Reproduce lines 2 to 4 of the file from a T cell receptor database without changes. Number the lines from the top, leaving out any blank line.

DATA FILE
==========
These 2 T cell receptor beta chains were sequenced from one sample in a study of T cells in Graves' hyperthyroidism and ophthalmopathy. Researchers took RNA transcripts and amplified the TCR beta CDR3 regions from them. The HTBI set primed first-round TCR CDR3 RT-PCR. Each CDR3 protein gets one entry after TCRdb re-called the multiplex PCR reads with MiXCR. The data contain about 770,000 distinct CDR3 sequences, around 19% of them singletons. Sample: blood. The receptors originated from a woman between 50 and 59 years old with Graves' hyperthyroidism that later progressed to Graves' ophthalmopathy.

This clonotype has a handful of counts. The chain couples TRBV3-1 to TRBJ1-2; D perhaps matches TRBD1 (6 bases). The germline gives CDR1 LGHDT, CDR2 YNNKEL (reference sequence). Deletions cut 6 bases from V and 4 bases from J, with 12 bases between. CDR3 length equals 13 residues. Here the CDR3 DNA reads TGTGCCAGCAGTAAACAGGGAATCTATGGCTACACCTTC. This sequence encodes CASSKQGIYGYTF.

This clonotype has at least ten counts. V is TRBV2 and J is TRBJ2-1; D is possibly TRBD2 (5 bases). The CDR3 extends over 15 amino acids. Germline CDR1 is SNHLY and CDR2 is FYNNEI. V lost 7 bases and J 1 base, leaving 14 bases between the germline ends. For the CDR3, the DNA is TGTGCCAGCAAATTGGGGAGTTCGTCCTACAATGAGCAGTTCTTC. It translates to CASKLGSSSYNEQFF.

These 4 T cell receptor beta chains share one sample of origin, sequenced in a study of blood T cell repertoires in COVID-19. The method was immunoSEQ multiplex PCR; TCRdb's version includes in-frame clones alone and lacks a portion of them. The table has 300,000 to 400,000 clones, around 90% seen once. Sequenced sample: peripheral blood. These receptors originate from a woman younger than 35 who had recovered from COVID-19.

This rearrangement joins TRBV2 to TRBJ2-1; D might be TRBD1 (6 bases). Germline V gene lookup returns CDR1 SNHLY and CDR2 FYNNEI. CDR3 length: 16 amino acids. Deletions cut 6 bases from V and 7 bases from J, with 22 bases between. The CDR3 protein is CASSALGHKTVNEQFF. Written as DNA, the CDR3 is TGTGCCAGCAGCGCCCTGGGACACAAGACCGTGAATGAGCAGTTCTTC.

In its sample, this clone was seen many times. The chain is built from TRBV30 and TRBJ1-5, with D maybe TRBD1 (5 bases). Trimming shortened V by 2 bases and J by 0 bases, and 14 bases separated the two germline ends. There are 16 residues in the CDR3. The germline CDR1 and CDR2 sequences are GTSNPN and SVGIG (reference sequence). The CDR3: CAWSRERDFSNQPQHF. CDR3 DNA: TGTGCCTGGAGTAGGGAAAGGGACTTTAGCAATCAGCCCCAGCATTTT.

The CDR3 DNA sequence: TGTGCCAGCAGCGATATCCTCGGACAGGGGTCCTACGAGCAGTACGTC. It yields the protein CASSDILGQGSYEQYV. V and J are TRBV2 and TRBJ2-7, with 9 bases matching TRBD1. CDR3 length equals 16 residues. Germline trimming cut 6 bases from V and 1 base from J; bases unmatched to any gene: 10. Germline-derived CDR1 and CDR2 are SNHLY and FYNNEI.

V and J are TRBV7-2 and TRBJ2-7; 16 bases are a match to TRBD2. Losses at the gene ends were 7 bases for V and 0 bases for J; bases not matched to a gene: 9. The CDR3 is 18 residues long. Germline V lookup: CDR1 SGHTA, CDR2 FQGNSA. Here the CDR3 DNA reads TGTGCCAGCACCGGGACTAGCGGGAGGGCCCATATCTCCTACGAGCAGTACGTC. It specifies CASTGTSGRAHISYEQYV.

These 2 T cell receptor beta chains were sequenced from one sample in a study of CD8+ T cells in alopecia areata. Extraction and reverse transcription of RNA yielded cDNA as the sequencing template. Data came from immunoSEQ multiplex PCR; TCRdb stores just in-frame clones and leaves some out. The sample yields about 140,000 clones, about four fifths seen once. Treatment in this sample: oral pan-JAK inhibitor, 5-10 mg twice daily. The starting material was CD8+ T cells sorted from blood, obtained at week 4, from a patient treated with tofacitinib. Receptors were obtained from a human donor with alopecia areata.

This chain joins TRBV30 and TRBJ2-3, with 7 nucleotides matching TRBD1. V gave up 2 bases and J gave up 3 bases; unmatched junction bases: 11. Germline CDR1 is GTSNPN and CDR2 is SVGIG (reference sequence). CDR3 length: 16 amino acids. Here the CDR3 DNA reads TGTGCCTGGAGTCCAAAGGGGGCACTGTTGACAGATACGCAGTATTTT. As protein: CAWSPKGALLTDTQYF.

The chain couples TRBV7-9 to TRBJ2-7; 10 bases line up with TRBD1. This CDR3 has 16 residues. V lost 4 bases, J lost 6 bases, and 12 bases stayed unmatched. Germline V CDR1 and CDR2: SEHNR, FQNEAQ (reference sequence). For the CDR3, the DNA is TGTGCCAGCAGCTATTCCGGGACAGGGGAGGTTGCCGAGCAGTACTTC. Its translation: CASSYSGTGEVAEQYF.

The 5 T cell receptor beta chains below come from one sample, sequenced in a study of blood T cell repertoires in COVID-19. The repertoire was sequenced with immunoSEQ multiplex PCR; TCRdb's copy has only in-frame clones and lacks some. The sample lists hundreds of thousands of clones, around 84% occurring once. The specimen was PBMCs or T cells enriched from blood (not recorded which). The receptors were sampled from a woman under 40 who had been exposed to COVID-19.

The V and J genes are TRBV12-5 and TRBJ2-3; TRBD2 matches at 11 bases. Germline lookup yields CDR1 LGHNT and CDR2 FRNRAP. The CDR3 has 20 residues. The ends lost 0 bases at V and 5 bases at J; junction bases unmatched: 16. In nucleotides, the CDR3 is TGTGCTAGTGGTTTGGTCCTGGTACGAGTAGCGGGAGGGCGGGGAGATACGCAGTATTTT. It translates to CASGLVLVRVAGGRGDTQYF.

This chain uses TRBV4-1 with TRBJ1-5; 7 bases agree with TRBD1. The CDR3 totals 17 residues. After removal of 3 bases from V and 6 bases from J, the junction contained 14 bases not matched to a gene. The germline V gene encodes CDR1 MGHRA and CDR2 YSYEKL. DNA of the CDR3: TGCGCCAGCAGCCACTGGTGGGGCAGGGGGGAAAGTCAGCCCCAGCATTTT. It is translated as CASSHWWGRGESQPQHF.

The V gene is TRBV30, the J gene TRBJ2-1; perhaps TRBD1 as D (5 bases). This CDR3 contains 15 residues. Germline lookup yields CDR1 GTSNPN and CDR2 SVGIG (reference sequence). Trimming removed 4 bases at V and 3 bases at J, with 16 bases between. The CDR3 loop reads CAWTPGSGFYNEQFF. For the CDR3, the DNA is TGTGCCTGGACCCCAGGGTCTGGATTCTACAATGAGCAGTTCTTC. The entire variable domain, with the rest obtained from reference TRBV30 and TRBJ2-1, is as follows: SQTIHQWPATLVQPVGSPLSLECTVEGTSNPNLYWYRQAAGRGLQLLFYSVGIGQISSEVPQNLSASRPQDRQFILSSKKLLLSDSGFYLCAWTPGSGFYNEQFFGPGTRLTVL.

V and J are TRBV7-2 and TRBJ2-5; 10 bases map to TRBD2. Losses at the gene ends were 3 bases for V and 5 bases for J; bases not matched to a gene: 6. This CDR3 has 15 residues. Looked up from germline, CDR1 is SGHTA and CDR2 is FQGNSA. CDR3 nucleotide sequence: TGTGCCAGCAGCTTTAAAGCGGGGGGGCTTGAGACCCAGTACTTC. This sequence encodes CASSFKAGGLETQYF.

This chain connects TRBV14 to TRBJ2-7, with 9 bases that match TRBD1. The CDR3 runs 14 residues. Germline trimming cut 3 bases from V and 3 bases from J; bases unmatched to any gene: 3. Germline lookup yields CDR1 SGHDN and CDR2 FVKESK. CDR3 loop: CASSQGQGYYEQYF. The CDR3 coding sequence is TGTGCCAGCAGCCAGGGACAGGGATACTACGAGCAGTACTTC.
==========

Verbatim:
This clonotype has a handful of counts. The chain couples TRBV3-1 to TRBJ1-2; D perhaps matches TRBD1 (6 bases). The germline gives CDR1 LGHDT, CDR2 YNNKEL (reference sequence). Deletions cut 6 bases from V and 4 bases from J, with 12 bases between. CDR3 length equals 13 residues. Here the CDR3 DNA reads TGTGCCAGCAGTAAACAGGGAATCTATGGCTACACCTTC. This sequence encodes CASSKQGIYGYTF.

This clonotype has at least ten counts. V is TRBV2 and J is TRBJ2-1; D is possibly TRBD2 (5 bases). The CDR3 extends over 15 amino acids. Germline CDR1 is SNHLY and CDR2 is FYNNEI. V lost 7 bases and J 1 base, leaving 14 bases between the germline ends. For the CDR3, the DNA is TGTGCCAGCAAATTGGGGAGTTCGTCCTACAATGAGCAGTTCTTC. It translates to CASKLGSSSYNEQFF.

These 4 T cell receptor beta chains share one sample of origin, sequenced in a study of blood T cell repertoires in COVID-19. The method was immunoSEQ multiplex PCR; TCRdb's version includes in-frame clones alone and lacks a portion of them. The table has 300,000 to 400,000 clones, around 90% seen once. Sequenced sample: peripheral blood. These receptors originate from a woman younger than 35 who had recovered from COVID-19.